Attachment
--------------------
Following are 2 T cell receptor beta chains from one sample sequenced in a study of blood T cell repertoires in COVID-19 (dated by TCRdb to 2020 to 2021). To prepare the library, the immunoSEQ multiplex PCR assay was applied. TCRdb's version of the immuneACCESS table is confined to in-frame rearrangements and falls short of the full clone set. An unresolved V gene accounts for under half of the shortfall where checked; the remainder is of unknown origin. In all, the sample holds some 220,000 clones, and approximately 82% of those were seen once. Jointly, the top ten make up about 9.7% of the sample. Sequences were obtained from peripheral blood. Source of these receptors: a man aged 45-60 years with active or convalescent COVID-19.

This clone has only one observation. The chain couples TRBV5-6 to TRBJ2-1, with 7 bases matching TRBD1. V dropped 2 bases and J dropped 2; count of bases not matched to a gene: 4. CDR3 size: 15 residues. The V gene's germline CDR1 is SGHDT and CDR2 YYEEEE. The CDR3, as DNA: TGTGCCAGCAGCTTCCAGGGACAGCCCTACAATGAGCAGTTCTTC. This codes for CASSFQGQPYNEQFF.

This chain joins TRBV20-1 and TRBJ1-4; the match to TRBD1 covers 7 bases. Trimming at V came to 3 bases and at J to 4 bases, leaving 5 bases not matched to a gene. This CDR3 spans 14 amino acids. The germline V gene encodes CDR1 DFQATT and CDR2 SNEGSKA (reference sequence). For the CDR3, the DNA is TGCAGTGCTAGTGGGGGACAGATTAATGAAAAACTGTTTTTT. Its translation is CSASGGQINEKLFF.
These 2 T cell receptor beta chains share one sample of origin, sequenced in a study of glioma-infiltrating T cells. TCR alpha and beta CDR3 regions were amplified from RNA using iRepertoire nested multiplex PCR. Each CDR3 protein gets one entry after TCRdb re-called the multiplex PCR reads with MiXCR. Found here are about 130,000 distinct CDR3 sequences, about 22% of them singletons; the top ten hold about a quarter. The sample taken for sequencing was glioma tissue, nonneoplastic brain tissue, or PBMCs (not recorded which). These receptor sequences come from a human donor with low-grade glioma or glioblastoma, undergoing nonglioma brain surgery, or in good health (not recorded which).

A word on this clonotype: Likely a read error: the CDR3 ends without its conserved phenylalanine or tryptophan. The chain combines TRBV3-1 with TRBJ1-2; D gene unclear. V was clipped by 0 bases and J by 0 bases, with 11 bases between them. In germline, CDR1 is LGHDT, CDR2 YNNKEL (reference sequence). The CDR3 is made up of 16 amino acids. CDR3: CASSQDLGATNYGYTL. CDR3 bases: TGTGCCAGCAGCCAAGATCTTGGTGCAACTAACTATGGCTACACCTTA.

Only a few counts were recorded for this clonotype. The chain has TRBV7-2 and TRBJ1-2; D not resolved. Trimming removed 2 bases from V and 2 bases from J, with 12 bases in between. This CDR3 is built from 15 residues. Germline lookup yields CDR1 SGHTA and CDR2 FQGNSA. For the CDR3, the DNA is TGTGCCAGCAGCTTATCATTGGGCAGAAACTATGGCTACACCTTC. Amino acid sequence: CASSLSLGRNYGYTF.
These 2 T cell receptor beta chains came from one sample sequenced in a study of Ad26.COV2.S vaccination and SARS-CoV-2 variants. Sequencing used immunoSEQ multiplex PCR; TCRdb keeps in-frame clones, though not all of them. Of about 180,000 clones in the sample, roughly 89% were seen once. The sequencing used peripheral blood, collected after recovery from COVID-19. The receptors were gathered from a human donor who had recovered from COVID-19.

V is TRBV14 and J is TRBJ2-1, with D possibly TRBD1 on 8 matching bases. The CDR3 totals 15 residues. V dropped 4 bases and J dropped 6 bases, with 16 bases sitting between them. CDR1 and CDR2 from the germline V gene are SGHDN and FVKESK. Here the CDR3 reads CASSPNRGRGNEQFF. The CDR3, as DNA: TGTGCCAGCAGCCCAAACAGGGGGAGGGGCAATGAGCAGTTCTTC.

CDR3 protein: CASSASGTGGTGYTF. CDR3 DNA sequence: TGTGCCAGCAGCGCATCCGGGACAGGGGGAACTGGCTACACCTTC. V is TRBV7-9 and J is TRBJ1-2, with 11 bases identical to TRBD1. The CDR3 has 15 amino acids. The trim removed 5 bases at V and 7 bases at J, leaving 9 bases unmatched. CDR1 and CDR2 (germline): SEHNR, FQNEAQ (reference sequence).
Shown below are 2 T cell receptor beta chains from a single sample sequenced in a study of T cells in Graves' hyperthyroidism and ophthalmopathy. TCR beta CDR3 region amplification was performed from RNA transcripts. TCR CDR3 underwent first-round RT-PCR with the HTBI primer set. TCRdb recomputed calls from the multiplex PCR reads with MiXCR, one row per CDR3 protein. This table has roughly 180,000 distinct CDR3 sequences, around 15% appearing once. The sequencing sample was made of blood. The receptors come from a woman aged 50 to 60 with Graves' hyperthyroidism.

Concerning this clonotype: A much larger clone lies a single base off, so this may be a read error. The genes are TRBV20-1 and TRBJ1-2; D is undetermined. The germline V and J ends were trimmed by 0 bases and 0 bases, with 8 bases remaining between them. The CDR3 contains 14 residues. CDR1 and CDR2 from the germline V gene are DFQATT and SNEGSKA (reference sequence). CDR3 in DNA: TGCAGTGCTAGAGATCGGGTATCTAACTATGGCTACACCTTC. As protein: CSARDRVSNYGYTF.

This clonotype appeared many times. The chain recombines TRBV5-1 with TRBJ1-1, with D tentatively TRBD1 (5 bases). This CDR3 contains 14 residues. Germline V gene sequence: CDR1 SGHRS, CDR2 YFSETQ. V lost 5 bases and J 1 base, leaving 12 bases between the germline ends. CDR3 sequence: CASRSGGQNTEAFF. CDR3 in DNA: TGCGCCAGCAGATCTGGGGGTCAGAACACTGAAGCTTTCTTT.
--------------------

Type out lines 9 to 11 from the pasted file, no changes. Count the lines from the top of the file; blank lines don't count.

CDR3 protein: CASSASGTGGTGYTF. CDR3 DNA sequence: TGTGCCAGCAGCGCATCCGGGACAGGGGGAACTGGCTACACCTTC. V is TRBV7-9 and J is TRBJ1-2, with 11 bases identical to TRBD1. The CDR3 has 15 amino acids. The trim removed 5 bases at V and 7 bases at J, leaving 9 bases unmatched. CDR1 and CDR2 (germline): SEHNR, FQNEAQ (reference sequence).
Shown below are 2 T cell receptor beta chains from a single sample sequenced in a study of T cells in Graves' hyperthyroidism and ophthalmopathy. TCR beta CDR3 region amplification was performed from RNA transcripts. TCR CDR3 underwent first-round RT-PCR with the HTBI primer set. TCRdb recomputed calls from the multiplex PCR reads with MiXCR, one row per CDR3 protein. This table has roughly 180,000 distinct CDR3 sequences, around 15% appearing once. The sequencing sample was made of blood. The receptors come from a woman aged 50 to 60 with Graves' hyperthyroidism.

Concerning this clonotype: A much larger clone lies a single base off, so this may be a read error. The genes are TRBV20-1 and TRBJ1-2; D is undetermined. The germline V and J ends were trimmed by 0 bases and 0 bases, with 8 bases remaining between them. The CDR3 contains 14 residues. CDR1 and CDR2 from the germline V gene are DFQATT and SNEGSKA (reference sequence). CDR3 in DNA: TGCAGTGCTAGAGATCGGGTATCTAACTATGGCTACACCTTC. As protein: CSARDRVSNYGYTF.